You Said What?

By David H. Glabe, P.E. / April 23, 2007

Two recent events compelled me to write this article.  One event was a newspaper article that discussed the future of education of our children; the second event was an experience that occurred on a jobsite that I never imagined could happen.  Both of these events involved language, or perhaps a better way of saying it, communicating with others.

This is not a new topic but it is, as far as I am concerned, quickly reaching a critical point in construction.  Before you assume that I am biased, stubborn, or inconsiderate, let me clarify that I am not bashing anybody, any nationality, any culture, or any country.  However, the situation is getting out of control and it will affect you, no matter what your nationality, ancestry, background, religion or ethnicity may be.

What happened on the jobsite?  Well, I was called to a job where shoring equipment was being installed in a mechanical room to support a floor above.  As you can imagine, there was quite a bit of congestion due to the piping and the ductwork that could not be removed.  I explained to the erectors how they were to install the equipment in a particularly nasty area, using what I thought was normal language, including typical scaffold jargon and terms.  When I finished I asked if everybody understood and if there were any questions.  The erectors nodded that they understood and no, there were no questions.  As I walked away to look at another area, the salesman came up to me and said what I thought was pretty amazing.  He suggested that I keep my language simple and not use such big words.  He wondered how much the erectors understood and suggested that maybe they were being polite by not asking questions.  Frankly, I didn’t think I was using “big words.”  I found it, and still find it, amazing that I have to carefully eliminate “big” words so those I talk to can understand me.  And before you get excited, I was not using big complicated engineering terms; I wouldn’t expect others to know more than what is expected of them.  But come on, if I can’t communicate at an eighth grade level, how low must we go?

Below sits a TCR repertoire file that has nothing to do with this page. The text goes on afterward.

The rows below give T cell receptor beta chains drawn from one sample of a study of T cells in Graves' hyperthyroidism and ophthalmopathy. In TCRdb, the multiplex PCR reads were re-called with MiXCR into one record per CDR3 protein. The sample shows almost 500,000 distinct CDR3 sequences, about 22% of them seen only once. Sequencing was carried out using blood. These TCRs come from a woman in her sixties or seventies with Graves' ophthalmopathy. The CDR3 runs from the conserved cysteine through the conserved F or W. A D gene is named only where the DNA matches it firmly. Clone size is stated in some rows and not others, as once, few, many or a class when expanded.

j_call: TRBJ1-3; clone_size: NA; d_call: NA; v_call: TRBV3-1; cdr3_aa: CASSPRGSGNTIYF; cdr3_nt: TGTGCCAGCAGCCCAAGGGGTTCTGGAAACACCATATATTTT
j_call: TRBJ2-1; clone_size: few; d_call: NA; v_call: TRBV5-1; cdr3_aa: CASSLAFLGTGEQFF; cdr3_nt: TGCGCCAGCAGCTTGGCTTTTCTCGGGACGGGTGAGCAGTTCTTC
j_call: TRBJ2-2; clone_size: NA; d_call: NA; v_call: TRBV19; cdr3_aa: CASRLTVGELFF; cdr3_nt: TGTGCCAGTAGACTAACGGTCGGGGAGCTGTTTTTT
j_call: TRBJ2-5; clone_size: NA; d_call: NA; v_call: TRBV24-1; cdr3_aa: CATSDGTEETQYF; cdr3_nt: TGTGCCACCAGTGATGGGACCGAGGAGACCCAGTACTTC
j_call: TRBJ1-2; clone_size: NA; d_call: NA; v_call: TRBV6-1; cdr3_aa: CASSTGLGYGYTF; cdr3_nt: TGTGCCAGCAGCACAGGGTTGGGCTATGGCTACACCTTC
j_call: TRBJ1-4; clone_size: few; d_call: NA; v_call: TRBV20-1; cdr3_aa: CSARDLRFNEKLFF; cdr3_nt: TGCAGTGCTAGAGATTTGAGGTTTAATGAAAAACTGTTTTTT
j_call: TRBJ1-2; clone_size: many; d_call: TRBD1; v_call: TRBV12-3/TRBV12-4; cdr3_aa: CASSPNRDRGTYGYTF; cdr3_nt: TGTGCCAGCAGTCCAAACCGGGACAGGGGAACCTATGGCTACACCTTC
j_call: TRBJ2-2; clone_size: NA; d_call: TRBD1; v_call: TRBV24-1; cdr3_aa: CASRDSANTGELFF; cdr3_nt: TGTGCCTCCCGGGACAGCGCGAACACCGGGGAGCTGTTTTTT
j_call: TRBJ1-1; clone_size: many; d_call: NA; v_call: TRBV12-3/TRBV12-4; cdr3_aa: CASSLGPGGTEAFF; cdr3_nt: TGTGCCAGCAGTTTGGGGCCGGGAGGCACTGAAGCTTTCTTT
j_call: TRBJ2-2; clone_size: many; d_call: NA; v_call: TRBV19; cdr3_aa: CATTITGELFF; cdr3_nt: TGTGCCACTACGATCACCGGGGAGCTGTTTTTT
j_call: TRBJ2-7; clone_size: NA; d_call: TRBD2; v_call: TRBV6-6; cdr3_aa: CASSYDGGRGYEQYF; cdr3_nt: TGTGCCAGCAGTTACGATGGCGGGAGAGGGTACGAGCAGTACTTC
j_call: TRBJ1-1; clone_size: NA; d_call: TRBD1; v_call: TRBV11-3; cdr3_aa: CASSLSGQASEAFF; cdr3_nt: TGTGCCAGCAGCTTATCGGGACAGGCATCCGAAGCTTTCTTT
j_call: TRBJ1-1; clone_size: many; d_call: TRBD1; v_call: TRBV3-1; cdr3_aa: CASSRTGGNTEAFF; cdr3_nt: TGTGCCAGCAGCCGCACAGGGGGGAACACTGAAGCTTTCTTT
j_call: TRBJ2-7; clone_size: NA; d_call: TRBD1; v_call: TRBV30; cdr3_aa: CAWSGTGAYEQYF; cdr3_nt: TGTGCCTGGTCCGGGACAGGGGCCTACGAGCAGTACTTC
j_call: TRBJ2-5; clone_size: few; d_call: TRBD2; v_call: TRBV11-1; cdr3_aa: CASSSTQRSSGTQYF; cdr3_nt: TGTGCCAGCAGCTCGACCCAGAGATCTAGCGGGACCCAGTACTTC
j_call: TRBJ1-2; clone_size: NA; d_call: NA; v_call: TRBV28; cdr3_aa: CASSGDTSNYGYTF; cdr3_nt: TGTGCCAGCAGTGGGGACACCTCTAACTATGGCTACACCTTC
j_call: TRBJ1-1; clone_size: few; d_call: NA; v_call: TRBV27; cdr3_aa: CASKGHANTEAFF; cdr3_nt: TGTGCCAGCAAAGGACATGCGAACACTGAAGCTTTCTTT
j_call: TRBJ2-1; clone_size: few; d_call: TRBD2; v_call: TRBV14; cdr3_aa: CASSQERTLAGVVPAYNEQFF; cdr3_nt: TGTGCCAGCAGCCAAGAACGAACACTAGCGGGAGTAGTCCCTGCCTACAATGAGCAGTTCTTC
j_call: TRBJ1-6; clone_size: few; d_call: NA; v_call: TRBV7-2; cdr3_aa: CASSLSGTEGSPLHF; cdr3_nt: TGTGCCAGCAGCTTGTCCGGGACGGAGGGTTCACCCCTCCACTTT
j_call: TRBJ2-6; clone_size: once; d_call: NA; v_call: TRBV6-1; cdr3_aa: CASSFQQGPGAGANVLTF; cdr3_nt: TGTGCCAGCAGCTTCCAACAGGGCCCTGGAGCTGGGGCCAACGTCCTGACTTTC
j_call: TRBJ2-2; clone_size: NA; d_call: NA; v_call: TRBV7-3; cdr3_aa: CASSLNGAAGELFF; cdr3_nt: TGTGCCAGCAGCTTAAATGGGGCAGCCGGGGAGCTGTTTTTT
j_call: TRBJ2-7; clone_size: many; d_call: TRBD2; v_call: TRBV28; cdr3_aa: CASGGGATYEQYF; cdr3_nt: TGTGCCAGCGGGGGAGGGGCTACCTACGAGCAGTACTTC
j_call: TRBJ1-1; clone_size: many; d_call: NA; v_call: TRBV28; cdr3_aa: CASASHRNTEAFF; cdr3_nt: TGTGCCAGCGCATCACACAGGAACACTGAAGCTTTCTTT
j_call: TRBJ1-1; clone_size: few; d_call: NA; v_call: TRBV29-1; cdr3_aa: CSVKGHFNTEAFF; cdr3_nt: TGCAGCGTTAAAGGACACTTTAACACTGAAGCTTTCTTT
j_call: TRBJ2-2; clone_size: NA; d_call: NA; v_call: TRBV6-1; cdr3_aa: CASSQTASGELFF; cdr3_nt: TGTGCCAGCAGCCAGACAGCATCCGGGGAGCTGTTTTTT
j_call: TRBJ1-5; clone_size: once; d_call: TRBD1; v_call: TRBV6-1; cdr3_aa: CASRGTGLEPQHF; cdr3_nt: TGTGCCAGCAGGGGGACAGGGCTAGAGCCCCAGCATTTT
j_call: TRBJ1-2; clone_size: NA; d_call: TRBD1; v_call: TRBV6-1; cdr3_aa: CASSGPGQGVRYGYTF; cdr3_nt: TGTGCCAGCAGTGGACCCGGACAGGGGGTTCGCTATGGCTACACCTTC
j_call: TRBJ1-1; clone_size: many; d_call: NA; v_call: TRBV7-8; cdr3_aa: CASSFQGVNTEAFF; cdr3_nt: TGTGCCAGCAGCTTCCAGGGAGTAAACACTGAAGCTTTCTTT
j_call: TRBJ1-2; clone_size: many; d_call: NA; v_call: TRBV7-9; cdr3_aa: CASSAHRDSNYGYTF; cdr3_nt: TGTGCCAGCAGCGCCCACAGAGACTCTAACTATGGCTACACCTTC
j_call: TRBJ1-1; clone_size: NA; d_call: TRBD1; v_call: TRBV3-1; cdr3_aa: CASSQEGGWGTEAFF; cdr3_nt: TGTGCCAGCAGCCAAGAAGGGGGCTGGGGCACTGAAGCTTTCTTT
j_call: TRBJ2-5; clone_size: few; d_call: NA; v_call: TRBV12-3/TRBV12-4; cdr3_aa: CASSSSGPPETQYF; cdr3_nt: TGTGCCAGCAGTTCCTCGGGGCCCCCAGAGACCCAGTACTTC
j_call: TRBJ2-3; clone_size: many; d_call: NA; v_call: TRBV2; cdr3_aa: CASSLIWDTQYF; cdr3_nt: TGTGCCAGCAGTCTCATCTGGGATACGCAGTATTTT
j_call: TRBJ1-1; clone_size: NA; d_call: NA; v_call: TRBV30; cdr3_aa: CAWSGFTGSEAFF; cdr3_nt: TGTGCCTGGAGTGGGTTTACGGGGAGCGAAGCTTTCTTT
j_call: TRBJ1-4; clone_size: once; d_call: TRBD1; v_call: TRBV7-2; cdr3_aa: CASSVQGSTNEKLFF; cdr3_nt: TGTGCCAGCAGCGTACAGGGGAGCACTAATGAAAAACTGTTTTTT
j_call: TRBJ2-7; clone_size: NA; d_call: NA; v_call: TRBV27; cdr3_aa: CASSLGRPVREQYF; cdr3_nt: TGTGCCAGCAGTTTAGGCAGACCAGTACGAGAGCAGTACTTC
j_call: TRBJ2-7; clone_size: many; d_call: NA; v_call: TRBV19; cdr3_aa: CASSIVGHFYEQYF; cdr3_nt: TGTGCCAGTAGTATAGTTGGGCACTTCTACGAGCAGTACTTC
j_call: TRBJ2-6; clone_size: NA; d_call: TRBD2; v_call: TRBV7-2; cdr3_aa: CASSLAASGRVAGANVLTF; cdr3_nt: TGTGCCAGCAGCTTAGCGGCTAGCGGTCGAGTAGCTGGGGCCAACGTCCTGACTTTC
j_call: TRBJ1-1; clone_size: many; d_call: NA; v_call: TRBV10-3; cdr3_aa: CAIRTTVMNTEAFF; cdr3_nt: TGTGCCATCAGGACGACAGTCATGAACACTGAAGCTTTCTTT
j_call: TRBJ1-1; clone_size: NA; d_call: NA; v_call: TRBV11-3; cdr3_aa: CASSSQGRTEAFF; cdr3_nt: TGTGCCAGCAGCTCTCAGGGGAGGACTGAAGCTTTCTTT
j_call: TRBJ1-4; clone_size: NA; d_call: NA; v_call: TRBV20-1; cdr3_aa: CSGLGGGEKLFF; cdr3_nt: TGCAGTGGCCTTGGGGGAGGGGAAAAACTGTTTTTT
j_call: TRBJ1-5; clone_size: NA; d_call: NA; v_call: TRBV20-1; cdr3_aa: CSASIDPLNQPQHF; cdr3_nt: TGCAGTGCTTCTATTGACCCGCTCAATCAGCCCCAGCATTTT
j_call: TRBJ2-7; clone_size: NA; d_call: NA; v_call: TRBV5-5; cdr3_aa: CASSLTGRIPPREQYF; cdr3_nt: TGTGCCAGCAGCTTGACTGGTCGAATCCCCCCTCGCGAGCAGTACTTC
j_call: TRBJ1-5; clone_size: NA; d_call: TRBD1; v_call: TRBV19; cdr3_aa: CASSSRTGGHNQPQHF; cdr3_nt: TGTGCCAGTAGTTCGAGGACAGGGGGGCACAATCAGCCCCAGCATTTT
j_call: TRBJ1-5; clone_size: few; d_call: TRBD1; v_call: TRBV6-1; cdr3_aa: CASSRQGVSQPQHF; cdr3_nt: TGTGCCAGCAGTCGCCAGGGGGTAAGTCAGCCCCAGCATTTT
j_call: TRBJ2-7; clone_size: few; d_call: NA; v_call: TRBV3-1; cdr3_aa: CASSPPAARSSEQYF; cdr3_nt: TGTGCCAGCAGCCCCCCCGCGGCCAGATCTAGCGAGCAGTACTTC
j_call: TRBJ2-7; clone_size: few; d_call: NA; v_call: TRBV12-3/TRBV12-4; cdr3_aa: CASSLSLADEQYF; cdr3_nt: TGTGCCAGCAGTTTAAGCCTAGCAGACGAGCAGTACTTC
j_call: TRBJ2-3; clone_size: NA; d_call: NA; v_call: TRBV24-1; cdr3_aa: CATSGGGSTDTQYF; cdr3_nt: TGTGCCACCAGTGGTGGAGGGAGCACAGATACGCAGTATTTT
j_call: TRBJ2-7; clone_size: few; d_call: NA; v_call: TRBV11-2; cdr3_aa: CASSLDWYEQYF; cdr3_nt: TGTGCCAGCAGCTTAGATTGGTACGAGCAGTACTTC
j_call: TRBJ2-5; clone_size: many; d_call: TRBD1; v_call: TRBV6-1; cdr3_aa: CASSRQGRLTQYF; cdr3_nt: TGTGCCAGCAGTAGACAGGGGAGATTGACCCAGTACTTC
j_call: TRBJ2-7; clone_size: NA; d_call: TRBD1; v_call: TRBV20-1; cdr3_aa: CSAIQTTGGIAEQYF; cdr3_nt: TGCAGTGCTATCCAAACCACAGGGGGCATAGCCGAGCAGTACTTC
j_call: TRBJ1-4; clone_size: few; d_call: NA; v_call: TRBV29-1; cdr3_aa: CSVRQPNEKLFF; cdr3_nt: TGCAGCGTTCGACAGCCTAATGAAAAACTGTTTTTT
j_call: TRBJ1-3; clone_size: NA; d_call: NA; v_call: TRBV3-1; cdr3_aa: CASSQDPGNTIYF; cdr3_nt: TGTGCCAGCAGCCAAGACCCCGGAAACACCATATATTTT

The second event was a newspaper article that discussed education.  It claimed that, according to U.S. government figures:  “By 2025, one of every four students in this country’s public school system is expected to initially be limited in English proficiency.”   That is downright frightening.  But that of course begs the question:  Will they be able to read any language?  Some years ago, at a SIA Committee Week meeting, the topic of translating the Codes of Safe Practice into other languages was being discussed.  One individual pointed out that there were many dialects of each language and how would that be addressed.  Good observation.  The second observation was more profound.  The speaker pointed out that we are assuming that the worker can read any language, whether it is English or not.  This is scary.  How can we do anything about safety if we cannot communicate in any language?  How does the employee do her job if she cannot read or comprehend?

I remember being in a hotel in Japan several years ago.  While brushing my teeth, I looked at the top of the mirror and there was a safety label.  It looked pretty important so I stopped brushing to see what I was being warned about.  To this day, I have no idea what it said because it was in Japanese.  All I could discern was that it was yellow with red writing and an exclamation point.  If I had this much trouble in the bathroom, what must it be like for an individual who cannot read or comprehend the signs on a construction site?

What are we to do?  For starters, I suggest that, if the SIA is going to be an international organization, the codes should be translated into multiple foreign languages, not just Spanish.  This will at least promote safety for those individuals who cannot read English but can read another language.  Secondly, we must all start speaking the same language.  Frankly, I don’t care which language although you must admit that English does have a precedent.  Thomas Jefferson wasn’t wrong, insisting that this country should be united under one language; he recognized the pitfalls of multiple languages.  Third, we all have a stake in education.  We must insist that our children be properly educated.  Fourth and here is the really tough one because it requires cooperation between government, employers, employees, and you and me.  We must insist that people learn English, or whatever language we think we should be speaking.  Fifth, it’s time for the individual to take personal responsibility for their safety.  This includes being able to read safety labels, understand instructions, and communicate in a common language.

Will I find it necessary to learn Russian, Korean and Spanish so others won’t have to learn English?  Will it be necessary to dumb down the process to the lowest possible level so we won’t need education?  How do we dumb down a process and still achieve safety?  Stick pictures go only so far.  It is often said that scaffolding is not rocket science.  That may be true, but it’s still a human being doing the work, and we all have a right to a safe work environment no matter what language we speak.  However, if we cannot communicate, we’ll have neither safety nor work.

Tags: job site education language translations OSHA Standards & Regulations Resources scaffolding language

Previous Post How Important are Employees?
Next Post Goals and Other Nonsense

David H. Glabe, P.E.

See what David H. Glabe has to say about construction engineering and the scaffolding industry.